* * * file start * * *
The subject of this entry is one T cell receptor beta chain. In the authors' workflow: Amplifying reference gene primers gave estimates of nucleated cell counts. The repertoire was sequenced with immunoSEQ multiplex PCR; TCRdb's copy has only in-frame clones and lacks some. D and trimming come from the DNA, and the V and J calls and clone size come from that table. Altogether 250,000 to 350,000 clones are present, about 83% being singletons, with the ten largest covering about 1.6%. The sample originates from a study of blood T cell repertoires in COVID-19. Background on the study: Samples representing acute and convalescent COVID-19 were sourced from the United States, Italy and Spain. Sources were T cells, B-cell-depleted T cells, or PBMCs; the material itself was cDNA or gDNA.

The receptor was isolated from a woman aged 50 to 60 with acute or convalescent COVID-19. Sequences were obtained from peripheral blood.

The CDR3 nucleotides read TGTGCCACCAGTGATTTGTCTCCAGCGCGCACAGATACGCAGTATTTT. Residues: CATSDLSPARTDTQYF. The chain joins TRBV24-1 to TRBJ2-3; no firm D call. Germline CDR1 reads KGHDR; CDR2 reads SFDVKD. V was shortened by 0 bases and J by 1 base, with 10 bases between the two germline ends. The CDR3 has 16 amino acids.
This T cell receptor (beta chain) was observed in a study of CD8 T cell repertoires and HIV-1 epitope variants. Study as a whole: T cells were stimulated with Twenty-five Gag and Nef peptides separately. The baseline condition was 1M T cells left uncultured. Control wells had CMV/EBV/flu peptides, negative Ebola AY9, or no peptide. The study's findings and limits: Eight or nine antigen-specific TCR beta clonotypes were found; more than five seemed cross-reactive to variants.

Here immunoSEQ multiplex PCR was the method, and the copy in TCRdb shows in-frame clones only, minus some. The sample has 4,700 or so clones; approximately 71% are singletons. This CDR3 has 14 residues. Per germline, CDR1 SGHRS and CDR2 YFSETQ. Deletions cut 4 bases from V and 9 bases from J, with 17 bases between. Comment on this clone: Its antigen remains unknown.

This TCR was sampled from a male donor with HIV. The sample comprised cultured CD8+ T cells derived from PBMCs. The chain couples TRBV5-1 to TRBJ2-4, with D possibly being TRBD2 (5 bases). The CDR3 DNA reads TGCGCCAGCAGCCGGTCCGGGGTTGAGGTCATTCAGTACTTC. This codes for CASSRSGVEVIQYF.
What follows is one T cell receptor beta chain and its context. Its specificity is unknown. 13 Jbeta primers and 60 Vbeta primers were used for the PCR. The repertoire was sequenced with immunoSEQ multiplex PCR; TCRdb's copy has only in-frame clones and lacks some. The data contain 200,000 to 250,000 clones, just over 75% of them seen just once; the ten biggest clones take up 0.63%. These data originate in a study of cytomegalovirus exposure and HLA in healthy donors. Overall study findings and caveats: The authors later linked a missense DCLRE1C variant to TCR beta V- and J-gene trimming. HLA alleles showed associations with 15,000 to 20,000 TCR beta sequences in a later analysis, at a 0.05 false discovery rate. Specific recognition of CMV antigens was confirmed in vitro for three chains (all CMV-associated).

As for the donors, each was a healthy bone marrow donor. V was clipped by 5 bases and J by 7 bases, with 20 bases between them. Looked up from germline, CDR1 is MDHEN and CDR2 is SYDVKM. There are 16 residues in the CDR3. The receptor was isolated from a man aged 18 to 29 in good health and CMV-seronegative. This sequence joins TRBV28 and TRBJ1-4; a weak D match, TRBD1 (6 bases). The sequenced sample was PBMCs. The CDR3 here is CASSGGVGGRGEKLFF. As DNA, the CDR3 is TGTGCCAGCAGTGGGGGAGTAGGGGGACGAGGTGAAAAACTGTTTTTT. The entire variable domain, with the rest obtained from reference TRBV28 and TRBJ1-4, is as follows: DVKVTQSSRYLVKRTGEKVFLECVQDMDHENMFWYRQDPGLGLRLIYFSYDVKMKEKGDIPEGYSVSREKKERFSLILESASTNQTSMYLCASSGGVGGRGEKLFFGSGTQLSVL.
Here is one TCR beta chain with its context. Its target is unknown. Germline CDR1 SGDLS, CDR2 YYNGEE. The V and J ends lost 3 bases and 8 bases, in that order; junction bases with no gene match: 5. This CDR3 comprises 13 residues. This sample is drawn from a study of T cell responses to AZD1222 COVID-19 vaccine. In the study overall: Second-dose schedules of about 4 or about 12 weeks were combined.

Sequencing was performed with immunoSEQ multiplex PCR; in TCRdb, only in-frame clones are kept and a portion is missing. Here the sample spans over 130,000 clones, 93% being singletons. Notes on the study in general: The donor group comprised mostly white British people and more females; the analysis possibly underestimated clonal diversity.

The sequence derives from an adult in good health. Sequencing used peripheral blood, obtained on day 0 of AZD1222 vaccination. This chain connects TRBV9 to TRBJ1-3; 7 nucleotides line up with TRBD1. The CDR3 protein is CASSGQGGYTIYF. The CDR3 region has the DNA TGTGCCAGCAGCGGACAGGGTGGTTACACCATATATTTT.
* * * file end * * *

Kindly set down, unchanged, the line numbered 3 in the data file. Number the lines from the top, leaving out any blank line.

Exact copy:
The CDR3 nucleotides read TGTGCCACCAGTGATTTGTCTCCAGCGCGCACAGATACGCAGTATTTT. Residues: CATSDLSPARTDTQYF. The chain joins TRBV24-1 to TRBJ2-3; no firm D call. Germline CDR1 reads KGHDR; CDR2 reads SFDVKD. V was shortened by 0 bases and J by 1 base, with 10 bases between the two germline ends. The CDR3 has 16 amino acids.